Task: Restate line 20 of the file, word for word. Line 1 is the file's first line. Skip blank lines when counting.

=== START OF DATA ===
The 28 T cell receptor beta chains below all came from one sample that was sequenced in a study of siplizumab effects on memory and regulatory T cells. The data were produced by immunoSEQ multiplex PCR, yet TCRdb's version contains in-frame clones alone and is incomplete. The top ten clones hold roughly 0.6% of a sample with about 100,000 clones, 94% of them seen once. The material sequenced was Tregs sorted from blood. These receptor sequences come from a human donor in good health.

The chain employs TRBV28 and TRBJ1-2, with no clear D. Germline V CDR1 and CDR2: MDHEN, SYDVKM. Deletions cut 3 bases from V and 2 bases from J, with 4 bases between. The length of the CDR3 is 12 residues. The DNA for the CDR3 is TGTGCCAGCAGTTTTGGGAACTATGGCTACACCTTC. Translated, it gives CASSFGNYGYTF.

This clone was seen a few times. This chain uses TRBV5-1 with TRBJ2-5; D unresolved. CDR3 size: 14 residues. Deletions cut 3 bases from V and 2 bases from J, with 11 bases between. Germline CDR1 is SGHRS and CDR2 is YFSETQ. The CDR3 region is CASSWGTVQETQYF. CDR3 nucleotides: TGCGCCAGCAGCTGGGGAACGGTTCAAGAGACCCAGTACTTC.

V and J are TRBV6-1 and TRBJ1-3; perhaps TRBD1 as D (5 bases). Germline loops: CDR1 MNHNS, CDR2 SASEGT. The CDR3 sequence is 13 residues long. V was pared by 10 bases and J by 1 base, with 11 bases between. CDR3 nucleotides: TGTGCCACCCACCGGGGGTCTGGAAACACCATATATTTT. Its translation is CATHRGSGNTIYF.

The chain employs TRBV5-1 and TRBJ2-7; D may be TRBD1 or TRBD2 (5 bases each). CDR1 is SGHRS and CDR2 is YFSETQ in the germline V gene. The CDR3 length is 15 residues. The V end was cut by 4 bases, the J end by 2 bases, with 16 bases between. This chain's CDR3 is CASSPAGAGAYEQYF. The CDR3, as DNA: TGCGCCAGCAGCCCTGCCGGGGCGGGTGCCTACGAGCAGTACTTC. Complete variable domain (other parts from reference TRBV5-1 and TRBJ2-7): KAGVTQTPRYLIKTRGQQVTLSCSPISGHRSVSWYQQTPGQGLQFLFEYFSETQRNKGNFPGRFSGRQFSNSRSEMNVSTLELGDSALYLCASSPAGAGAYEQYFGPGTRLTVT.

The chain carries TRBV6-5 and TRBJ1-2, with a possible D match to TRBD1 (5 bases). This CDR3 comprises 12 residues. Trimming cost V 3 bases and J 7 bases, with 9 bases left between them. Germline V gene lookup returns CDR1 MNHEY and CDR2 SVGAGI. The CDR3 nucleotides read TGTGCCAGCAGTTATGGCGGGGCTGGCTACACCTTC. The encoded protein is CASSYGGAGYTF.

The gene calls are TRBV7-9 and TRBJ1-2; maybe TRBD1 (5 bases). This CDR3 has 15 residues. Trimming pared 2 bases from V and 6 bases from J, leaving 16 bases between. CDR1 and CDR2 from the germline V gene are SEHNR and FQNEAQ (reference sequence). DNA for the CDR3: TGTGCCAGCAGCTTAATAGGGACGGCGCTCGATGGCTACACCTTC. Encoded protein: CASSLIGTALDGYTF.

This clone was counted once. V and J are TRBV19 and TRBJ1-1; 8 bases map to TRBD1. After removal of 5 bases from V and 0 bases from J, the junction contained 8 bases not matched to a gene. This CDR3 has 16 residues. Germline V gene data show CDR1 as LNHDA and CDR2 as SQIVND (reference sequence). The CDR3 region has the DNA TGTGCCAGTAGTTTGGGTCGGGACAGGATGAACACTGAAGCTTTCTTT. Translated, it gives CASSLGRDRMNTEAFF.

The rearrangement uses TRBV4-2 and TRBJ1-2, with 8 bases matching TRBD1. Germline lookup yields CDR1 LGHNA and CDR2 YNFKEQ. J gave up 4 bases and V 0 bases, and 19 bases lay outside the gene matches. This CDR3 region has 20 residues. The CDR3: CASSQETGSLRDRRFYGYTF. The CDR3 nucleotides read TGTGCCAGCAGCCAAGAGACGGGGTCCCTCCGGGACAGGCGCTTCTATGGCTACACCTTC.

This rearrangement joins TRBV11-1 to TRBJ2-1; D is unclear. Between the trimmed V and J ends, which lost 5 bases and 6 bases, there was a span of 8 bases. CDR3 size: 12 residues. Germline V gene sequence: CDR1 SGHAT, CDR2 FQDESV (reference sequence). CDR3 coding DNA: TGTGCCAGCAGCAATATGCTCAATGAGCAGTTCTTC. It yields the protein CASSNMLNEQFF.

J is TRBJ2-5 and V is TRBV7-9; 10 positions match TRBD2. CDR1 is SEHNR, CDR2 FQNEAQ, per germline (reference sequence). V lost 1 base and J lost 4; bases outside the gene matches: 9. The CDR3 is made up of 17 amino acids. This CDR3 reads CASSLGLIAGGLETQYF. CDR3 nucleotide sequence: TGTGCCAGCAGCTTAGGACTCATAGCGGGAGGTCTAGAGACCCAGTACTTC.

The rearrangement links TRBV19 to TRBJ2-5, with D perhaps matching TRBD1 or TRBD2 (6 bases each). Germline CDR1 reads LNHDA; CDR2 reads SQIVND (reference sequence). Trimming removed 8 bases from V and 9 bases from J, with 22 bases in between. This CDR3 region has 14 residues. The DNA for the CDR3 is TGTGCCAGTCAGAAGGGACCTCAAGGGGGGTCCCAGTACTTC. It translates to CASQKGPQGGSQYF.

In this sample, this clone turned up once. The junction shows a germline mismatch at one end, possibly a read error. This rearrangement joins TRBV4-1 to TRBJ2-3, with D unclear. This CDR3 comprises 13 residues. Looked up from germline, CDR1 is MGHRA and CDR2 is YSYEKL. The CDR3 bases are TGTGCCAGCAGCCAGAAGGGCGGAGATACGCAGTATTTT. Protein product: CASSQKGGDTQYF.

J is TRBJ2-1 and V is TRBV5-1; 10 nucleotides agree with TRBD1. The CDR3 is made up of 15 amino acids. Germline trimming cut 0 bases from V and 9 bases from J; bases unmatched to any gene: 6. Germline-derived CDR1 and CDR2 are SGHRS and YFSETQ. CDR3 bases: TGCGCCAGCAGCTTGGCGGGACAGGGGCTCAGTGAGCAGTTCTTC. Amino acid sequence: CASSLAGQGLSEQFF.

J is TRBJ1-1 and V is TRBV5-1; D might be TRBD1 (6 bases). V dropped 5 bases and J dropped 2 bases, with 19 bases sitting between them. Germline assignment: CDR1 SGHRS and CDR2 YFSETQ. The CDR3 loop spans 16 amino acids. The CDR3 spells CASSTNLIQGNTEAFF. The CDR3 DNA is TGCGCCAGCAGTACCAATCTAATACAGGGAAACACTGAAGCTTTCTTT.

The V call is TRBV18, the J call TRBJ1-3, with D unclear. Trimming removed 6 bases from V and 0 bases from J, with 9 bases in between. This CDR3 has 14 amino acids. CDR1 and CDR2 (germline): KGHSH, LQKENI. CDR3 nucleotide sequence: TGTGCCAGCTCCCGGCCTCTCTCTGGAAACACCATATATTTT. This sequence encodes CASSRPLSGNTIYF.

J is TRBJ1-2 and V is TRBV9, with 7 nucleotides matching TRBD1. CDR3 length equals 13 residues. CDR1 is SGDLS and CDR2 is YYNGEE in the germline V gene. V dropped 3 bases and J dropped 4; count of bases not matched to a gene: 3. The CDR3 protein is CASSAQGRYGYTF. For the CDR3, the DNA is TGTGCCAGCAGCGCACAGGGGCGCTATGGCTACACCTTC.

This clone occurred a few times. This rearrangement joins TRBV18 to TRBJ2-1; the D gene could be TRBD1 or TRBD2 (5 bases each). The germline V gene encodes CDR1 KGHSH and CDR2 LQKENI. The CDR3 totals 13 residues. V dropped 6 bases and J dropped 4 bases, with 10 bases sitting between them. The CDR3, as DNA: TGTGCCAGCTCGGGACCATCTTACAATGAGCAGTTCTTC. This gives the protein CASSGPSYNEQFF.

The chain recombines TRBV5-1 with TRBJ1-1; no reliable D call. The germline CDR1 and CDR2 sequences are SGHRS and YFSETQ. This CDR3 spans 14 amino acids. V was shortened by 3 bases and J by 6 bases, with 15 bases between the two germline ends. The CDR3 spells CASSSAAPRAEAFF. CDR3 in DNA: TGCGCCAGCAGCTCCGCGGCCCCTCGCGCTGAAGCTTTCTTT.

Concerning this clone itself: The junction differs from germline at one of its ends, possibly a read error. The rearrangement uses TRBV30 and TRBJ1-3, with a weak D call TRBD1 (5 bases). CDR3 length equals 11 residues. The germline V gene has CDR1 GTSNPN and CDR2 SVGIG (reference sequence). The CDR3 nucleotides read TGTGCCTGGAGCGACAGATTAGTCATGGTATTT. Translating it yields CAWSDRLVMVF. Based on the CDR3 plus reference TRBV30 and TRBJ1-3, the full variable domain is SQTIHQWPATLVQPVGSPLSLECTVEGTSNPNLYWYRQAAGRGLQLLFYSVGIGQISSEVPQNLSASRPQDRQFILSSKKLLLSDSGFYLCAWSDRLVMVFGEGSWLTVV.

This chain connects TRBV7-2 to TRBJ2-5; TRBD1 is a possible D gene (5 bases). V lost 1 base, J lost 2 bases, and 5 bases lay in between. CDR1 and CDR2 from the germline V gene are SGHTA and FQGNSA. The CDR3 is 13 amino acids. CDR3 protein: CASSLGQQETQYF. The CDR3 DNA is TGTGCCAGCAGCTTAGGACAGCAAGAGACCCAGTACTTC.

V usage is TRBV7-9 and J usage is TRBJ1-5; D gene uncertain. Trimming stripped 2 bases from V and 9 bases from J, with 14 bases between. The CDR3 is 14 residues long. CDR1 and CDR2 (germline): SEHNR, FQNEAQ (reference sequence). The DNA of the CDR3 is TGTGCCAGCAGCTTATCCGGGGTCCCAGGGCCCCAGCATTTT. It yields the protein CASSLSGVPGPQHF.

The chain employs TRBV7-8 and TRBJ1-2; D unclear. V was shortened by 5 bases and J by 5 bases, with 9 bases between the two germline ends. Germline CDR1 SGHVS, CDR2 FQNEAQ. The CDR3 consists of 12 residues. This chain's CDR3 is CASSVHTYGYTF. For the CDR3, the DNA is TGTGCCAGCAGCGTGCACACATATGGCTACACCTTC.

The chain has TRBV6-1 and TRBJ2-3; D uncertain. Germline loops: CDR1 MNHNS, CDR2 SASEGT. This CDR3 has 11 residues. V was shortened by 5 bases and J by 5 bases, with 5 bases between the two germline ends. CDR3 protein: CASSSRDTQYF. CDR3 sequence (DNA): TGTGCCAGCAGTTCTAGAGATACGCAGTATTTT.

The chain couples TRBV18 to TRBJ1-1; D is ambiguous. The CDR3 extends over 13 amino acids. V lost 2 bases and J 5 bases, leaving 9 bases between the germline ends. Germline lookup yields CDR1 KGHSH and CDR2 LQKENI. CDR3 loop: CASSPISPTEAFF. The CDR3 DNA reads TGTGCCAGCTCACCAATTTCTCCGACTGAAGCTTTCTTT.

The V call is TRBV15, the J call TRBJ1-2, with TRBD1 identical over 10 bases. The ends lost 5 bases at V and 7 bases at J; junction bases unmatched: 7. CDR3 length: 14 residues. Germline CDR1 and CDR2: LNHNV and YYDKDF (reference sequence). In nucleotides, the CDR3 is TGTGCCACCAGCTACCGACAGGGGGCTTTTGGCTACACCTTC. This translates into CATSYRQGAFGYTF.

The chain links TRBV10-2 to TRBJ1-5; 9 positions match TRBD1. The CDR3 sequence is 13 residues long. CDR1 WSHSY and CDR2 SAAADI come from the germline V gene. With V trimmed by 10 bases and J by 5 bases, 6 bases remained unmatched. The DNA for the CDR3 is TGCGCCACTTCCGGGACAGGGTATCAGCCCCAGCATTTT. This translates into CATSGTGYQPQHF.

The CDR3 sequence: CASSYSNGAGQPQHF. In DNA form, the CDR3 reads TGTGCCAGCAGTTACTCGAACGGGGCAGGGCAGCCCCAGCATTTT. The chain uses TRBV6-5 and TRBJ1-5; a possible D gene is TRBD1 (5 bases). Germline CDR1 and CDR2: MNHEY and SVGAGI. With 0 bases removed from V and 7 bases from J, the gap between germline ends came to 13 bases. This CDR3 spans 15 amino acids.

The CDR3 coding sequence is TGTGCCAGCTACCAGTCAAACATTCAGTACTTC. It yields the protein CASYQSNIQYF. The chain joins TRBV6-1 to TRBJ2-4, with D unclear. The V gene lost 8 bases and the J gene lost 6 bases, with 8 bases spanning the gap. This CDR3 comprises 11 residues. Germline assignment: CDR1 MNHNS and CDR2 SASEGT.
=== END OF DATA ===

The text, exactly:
Concerning this clone itself: The junction differs from germline at one of its ends, possibly a read error. The rearrangement uses TRBV30 and TRBJ1-3, with a weak D call TRBD1 (5 bases). CDR3 length equals 11 residues. The germline V gene has CDR1 GTSNPN and CDR2 SVGIG (reference sequence). The CDR3 nucleotides read TGTGCCTGGAGCGACAGATTAGTCATGGTATTT. Translating it yields CAWSDRLVMVF. Based on the CDR3 plus reference TRBV30 and TRBJ1-3, the full variable domain is SQTIHQWPATLVQPVGSPLSLECTVEGTSNPNLYWYRQAAGRGLQLLFYSVGIGQISSEVPQNLSASRPQDRQFILSSKKLLLSDSGFYLCAWSDRLVMVFGEGSWLTVV.